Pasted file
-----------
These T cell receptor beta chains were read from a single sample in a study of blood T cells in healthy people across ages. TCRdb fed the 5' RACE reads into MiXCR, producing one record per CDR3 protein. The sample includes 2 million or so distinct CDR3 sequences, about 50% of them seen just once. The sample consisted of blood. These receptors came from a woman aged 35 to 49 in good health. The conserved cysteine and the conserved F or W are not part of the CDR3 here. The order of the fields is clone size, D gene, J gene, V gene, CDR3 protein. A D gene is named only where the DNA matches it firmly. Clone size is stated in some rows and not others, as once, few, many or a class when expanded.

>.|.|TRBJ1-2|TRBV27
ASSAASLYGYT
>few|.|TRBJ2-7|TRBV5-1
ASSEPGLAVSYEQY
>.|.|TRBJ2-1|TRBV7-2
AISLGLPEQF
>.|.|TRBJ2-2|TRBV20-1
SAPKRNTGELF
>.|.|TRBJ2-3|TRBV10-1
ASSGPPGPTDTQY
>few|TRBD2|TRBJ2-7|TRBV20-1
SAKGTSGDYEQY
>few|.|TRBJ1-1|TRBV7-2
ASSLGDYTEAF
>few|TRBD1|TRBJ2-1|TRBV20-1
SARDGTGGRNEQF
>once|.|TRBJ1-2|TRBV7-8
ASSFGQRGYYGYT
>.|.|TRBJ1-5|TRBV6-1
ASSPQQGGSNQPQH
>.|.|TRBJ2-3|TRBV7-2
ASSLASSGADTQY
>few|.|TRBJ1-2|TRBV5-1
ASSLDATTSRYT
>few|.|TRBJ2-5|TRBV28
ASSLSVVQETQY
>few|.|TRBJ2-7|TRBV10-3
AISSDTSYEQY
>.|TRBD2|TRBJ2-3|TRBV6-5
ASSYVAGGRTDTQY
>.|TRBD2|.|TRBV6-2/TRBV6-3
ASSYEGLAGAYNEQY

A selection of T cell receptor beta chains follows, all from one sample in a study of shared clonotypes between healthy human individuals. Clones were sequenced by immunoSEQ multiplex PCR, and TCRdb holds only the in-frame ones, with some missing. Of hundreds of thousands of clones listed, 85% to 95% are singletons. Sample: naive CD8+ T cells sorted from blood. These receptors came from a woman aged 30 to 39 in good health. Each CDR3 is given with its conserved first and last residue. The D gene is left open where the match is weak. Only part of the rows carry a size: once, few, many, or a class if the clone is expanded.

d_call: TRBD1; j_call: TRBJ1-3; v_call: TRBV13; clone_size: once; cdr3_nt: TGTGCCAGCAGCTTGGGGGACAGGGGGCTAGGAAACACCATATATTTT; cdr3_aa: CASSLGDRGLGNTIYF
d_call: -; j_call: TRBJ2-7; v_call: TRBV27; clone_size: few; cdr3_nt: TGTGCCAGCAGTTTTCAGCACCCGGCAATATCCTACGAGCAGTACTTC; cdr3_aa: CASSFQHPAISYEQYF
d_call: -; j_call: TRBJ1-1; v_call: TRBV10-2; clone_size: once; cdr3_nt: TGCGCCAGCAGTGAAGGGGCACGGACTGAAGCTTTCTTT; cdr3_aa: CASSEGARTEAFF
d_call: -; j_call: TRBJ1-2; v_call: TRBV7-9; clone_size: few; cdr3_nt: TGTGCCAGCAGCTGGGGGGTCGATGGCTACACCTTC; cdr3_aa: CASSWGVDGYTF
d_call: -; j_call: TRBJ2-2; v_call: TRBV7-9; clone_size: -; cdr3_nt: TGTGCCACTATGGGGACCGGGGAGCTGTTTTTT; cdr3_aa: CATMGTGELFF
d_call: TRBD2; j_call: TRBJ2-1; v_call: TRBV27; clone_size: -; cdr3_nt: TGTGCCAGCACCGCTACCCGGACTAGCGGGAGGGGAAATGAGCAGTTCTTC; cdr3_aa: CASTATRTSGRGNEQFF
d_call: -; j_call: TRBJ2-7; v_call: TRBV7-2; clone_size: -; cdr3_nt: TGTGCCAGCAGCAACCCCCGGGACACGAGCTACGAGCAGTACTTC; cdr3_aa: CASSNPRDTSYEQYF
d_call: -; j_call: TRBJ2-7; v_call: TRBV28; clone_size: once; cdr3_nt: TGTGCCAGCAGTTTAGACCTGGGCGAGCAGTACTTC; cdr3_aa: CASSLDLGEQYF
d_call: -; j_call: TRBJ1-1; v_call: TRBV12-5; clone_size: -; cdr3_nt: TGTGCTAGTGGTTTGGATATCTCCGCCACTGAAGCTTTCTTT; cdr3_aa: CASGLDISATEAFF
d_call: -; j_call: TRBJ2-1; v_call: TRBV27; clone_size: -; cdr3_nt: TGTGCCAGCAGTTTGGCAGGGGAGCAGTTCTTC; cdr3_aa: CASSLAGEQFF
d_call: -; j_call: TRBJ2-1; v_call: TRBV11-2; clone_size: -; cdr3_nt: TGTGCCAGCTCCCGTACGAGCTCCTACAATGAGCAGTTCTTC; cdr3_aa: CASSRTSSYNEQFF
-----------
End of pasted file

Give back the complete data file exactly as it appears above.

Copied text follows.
These T cell receptor beta chains were read from a single sample in a study of blood T cells in healthy people across ages. TCRdb fed the 5' RACE reads into MiXCR, producing one record per CDR3 protein. The sample includes 2 million or so distinct CDR3 sequences, about 50% of them seen just once. The sample consisted of blood. These receptors came from a woman aged 35 to 49 in good health. The conserved cysteine and the conserved F or W are not part of the CDR3 here. The order of the fields is clone size, D gene, J gene, V gene, CDR3 protein. A D gene is named only where the DNA matches it firmly. Clone size is stated in some rows and not others, as once, few, many or a class when expanded.

>.|.|TRBJ1-2|TRBV27
ASSAASLYGYT
>few|.|TRBJ2-7|TRBV5-1
ASSEPGLAVSYEQY
>.|.|TRBJ2-1|TRBV7-2
AISLGLPEQF
>.|.|TRBJ2-2|TRBV20-1
SAPKRNTGELF
>.|.|TRBJ2-3|TRBV10-1
ASSGPPGPTDTQY
>few|TRBD2|TRBJ2-7|TRBV20-1
SAKGTSGDYEQY
>few|.|TRBJ1-1|TRBV7-2
ASSLGDYTEAF
>few|TRBD1|TRBJ2-1|TRBV20-1
SARDGTGGRNEQF
>once|.|TRBJ1-2|TRBV7-8
ASSFGQRGYYGYT
>.|.|TRBJ1-5|TRBV6-1
ASSPQQGGSNQPQH
>.|.|TRBJ2-3|TRBV7-2
ASSLASSGADTQY
>few|.|TRBJ1-2|TRBV5-1
ASSLDATTSRYT
>few|.|TRBJ2-5|TRBV28
ASSLSVVQETQY
>few|.|TRBJ2-7|TRBV10-3
AISSDTSYEQY
>.|TRBD2|TRBJ2-3|TRBV6-5
ASSYVAGGRTDTQY
>.|TRBD2|.|TRBV6-2/TRBV6-3
ASSYEGLAGAYNEQY

A selection of T cell receptor beta chains follows, all from one sample in a study of shared clonotypes between healthy human individuals. Clones were sequenced by immunoSEQ multiplex PCR, and TCRdb holds only the in-frame ones, with some missing. Of hundreds of thousands of clones listed, 85% to 95% are singletons. Sample: naive CD8+ T cells sorted from blood. These receptors came from a woman aged 30 to 39 in good health. Each CDR3 is given with its conserved first and last residue. The D gene is left open where the match is weak. Only part of the rows carry a size: once, few, many, or a class if the clone is expanded.

d_call: TRBD1; j_call: TRBJ1-3; v_call: TRBV13; clone_size: once; cdr3_nt: TGTGCCAGCAGCTTGGGGGACAGGGGGCTAGGAAACACCATATATTTT; cdr3_aa: CASSLGDRGLGNTIYF
d_call: -; j_call: TRBJ2-7; v_call: TRBV27; clone_size: few; cdr3_nt: TGTGCCAGCAGTTTTCAGCACCCGGCAATATCCTACGAGCAGTACTTC; cdr3_aa: CASSFQHPAISYEQYF
d_call: -; j_call: TRBJ1-1; v_call: TRBV10-2; clone_size: once; cdr3_nt: TGCGCCAGCAGTGAAGGGGCACGGACTGAAGCTTTCTTT; cdr3_aa: CASSEGARTEAFF
d_call: -; j_call: TRBJ1-2; v_call: TRBV7-9; clone_size: few; cdr3_nt: TGTGCCAGCAGCTGGGGGGTCGATGGCTACACCTTC; cdr3_aa: CASSWGVDGYTF
d_call: -; j_call: TRBJ2-2; v_call: TRBV7-9; clone_size: -; cdr3_nt: TGTGCCACTATGGGGACCGGGGAGCTGTTTTTT; cdr3_aa: CATMGTGELFF
d_call: TRBD2; j_call: TRBJ2-1; v_call: TRBV27; clone_size: -; cdr3_nt: TGTGCCAGCACCGCTACCCGGACTAGCGGGAGGGGAAATGAGCAGTTCTTC; cdr3_aa: CASTATRTSGRGNEQFF
d_call: -; j_call: TRBJ2-7; v_call: TRBV7-2; clone_size: -; cdr3_nt: TGTGCCAGCAGCAACCCCCGGGACACGAGCTACGAGCAGTACTTC; cdr3_aa: CASSNPRDTSYEQYF
d_call: -; j_call: TRBJ2-7; v_call: TRBV28; clone_size: once; cdr3_nt: TGTGCCAGCAGTTTAGACCTGGGCGAGCAGTACTTC; cdr3_aa: CASSLDLGEQYF
d_call: -; j_call: TRBJ1-1; v_call: TRBV12-5; clone_size: -; cdr3_nt: TGTGCTAGTGGTTTGGATATCTCCGCCACTGAAGCTTTCTTT; cdr3_aa: CASGLDISATEAFF
d_call: -; j_call: TRBJ2-1; v_call: TRBV27; clone_size: -; cdr3_nt: TGTGCCAGCAGTTTGGCAGGGGAGCAGTTCTTC; cdr3_aa: CASSLAGEQFF
d_call: -; j_call: TRBJ2-1; v_call: TRBV11-2; clone_size: -; cdr3_nt: TGTGCCAGCTCCCGTACGAGCTCCTACAATGAGCAGTTCTTC; cdr3_aa: CASSRTSSYNEQFF